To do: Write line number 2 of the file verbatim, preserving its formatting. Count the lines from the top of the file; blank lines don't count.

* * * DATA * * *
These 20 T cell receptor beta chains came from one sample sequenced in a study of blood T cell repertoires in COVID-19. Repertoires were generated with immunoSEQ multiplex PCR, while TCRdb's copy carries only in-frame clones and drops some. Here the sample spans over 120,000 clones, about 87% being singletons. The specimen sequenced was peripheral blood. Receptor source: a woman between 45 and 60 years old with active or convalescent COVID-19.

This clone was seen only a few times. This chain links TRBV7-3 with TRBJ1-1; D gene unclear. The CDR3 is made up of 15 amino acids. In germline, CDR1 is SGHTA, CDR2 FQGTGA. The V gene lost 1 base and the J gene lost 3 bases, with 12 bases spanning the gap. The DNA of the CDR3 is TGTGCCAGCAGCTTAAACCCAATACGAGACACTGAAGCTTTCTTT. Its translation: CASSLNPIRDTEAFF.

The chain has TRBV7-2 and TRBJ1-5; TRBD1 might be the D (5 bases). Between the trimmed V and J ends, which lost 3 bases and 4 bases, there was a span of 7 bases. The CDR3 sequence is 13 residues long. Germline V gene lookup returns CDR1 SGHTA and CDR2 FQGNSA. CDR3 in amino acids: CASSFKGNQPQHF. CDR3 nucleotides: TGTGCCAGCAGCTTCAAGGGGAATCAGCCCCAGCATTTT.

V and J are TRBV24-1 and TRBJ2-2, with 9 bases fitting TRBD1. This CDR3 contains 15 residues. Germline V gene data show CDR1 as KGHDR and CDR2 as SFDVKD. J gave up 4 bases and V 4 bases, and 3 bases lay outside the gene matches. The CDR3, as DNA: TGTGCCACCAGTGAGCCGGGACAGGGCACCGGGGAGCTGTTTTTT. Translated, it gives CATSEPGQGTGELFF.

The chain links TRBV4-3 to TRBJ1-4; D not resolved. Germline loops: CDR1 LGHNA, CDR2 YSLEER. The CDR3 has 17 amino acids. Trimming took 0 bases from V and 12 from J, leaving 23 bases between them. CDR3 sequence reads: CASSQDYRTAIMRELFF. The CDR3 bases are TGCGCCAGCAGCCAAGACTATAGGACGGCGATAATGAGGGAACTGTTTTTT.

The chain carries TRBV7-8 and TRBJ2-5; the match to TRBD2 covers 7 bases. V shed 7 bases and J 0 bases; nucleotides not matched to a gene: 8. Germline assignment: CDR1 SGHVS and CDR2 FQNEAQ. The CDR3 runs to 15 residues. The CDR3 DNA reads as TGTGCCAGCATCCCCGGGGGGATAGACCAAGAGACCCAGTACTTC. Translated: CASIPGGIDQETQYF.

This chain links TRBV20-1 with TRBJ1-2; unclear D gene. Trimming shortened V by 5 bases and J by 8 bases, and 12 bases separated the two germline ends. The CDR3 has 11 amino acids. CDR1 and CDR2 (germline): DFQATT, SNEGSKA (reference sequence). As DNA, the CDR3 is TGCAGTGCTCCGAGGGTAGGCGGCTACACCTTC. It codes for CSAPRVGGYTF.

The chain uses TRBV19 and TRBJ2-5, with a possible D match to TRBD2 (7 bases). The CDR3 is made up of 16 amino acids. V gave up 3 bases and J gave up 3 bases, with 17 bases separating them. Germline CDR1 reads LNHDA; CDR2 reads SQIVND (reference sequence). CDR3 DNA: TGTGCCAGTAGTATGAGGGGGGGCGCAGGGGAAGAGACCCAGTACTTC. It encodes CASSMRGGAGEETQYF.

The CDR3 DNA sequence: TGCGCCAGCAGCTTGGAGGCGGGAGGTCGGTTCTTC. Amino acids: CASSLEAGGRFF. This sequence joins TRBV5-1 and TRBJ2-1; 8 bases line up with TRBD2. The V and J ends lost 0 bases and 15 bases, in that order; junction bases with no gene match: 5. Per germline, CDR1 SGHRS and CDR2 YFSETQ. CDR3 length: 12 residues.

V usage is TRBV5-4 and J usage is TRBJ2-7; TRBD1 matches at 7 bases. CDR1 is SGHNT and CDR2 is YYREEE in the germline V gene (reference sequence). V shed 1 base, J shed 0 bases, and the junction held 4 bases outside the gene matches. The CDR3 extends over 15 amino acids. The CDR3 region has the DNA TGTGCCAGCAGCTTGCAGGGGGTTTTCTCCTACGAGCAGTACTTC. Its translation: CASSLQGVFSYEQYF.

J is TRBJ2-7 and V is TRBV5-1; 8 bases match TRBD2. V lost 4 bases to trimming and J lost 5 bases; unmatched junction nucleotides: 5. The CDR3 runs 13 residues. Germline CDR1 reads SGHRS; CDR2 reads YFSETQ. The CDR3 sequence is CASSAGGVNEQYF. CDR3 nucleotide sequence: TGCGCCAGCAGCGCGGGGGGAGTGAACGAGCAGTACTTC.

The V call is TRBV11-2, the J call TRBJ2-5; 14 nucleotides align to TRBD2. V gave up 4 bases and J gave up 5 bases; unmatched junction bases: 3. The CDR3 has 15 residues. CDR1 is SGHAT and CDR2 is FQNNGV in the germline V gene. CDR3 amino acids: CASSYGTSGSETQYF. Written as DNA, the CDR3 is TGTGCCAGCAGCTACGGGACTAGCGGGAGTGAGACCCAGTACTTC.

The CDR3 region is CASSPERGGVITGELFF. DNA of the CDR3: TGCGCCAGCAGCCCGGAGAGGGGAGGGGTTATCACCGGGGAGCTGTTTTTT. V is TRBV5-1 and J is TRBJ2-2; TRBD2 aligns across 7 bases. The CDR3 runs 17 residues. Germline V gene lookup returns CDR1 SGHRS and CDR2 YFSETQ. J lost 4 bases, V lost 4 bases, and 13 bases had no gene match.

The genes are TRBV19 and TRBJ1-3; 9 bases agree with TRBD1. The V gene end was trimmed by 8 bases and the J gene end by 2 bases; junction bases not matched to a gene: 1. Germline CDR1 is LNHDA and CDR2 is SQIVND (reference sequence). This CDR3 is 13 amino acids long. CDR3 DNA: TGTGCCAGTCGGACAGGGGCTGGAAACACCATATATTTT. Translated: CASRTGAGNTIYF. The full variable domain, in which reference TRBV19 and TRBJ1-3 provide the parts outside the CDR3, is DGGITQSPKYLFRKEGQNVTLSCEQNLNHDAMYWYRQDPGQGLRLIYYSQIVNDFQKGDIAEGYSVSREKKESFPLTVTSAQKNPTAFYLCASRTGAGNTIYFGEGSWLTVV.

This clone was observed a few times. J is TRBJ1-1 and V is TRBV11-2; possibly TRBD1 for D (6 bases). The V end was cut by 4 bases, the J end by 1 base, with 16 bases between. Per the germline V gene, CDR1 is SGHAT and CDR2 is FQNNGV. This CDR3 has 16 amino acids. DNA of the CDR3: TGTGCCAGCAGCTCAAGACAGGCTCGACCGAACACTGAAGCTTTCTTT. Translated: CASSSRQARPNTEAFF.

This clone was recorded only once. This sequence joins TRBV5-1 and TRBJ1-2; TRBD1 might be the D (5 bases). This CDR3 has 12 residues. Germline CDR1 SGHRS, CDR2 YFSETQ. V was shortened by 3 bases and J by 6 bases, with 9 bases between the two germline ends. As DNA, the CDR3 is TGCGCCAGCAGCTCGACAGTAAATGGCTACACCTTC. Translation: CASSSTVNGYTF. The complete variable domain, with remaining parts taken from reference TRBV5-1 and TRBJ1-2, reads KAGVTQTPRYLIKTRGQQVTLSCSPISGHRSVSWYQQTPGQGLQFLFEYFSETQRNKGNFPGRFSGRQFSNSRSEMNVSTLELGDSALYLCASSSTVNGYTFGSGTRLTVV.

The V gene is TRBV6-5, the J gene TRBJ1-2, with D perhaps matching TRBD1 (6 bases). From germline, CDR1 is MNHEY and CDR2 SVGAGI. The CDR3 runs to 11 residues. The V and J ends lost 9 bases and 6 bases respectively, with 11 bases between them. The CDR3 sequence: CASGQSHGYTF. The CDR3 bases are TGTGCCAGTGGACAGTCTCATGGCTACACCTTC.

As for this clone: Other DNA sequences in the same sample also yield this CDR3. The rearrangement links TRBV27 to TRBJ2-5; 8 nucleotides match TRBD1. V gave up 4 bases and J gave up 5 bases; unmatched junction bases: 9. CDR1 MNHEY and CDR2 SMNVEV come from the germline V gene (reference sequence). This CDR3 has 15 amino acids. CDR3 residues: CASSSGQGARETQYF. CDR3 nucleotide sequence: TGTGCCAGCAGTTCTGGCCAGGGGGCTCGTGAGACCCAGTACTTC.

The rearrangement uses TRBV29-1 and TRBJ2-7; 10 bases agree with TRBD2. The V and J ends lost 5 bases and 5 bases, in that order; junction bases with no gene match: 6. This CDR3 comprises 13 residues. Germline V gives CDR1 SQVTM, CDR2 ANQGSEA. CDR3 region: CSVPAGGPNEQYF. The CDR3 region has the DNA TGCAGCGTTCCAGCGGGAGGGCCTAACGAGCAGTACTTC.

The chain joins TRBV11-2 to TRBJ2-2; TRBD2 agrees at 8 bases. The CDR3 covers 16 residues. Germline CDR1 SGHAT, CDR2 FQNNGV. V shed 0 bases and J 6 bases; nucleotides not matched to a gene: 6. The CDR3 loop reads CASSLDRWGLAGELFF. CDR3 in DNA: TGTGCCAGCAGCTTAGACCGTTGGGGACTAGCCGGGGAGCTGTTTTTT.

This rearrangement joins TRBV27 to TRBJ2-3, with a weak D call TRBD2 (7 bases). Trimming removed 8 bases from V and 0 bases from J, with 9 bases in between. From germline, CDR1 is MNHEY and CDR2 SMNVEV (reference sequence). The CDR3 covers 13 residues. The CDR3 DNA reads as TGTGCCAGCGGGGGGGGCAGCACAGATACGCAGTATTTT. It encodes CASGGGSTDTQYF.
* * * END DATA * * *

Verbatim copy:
This clone was seen only a few times. This chain links TRBV7-3 with TRBJ1-1; D gene unclear. The CDR3 is made up of 15 amino acids. In germline, CDR1 is SGHTA, CDR2 FQGTGA. The V gene lost 1 base and the J gene lost 3 bases, with 12 bases spanning the gap. The DNA of the CDR3 is TGTGCCAGCAGCTTAAACCCAATACGAGACACTGAAGCTTTCTTT. Its translation: CASSLNPIRDTEAFF.